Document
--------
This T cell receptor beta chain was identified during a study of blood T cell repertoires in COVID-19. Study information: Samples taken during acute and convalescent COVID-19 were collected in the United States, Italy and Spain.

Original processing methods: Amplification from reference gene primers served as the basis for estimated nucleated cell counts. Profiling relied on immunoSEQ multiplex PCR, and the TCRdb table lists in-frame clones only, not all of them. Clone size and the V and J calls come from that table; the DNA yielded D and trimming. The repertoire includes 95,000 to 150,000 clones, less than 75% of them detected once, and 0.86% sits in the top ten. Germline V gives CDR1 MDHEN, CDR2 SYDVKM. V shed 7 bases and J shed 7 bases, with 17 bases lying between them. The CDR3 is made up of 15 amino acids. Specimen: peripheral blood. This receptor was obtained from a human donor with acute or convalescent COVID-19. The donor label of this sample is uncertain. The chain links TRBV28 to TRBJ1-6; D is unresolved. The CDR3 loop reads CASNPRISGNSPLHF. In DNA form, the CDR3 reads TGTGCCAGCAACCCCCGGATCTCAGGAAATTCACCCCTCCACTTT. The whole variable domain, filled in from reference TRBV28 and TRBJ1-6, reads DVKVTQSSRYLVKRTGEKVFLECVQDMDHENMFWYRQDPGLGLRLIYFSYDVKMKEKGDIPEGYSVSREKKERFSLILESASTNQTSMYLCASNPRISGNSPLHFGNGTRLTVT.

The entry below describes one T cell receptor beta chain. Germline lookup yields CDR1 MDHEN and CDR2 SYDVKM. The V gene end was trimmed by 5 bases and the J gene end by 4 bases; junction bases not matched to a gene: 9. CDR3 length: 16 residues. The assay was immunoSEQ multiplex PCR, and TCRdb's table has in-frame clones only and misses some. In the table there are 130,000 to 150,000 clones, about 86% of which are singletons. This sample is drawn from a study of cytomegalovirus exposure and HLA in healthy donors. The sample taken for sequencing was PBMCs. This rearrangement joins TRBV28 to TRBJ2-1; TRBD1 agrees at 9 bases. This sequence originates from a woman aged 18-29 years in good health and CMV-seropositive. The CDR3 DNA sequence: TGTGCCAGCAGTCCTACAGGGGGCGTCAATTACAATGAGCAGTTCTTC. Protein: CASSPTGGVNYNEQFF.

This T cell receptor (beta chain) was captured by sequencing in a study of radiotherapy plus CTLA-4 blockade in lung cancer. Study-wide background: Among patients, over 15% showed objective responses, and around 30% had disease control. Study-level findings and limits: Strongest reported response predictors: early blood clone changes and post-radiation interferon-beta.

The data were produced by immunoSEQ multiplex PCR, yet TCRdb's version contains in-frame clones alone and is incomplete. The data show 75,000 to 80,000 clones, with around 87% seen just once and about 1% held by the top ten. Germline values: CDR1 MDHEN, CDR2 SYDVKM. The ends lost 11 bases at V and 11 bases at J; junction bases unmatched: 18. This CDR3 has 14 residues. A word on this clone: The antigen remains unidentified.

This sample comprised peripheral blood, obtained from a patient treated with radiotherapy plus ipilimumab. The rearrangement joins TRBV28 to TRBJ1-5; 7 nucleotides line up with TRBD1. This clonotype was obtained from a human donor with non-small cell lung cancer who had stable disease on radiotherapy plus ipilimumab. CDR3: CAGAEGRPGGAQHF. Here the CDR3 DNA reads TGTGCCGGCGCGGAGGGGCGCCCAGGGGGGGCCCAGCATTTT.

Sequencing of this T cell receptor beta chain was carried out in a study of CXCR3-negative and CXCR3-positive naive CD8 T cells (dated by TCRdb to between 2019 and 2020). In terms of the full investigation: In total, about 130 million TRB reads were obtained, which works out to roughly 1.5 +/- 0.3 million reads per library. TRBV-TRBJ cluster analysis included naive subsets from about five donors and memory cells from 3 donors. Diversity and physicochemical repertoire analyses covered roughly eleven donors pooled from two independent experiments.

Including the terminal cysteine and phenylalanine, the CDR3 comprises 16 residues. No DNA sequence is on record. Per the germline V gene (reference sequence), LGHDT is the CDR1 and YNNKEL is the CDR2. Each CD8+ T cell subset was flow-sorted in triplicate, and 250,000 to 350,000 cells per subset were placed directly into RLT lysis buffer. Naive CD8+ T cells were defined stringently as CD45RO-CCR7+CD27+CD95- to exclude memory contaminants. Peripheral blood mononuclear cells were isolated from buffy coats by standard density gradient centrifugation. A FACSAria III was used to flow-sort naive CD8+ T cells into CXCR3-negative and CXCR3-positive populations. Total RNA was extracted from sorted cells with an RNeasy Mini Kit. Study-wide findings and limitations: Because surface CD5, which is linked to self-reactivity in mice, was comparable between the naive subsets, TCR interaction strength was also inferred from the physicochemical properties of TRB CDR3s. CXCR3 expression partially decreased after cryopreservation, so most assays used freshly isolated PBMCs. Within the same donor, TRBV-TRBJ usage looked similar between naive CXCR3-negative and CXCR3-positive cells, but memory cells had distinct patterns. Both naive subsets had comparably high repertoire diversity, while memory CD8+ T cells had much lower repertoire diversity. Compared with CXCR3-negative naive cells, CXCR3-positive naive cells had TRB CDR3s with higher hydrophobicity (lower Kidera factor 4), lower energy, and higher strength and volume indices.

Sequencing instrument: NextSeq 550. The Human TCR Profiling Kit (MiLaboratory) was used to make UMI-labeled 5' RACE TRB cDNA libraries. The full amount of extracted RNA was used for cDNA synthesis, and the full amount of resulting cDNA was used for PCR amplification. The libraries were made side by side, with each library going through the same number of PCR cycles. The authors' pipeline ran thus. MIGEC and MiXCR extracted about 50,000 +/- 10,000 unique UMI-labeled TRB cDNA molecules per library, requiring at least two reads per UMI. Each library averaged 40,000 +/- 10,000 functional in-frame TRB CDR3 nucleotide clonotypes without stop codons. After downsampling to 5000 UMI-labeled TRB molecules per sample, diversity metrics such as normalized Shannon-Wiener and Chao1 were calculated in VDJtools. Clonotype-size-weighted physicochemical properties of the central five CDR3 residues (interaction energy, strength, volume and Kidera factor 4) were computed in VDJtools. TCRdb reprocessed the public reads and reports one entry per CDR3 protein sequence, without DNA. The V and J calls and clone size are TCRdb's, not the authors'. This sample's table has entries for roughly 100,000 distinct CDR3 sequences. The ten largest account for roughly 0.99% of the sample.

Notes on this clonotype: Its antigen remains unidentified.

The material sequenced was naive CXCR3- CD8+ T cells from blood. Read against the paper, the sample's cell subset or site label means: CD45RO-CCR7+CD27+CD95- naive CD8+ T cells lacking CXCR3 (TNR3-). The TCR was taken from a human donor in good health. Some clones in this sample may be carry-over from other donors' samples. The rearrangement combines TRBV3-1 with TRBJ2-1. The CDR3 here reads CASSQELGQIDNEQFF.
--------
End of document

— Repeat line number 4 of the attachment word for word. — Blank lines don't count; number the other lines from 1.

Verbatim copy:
This T cell receptor (beta chain) was captured by sequencing in a study of radiotherapy plus CTLA-4 blockade in lung cancer. Study-wide background: Among patients, over 15% showed objective responses, and around 30% had disease control. Study-level findings and limits: Strongest reported response predictors: early blood clone changes and post-radiation interferon-beta.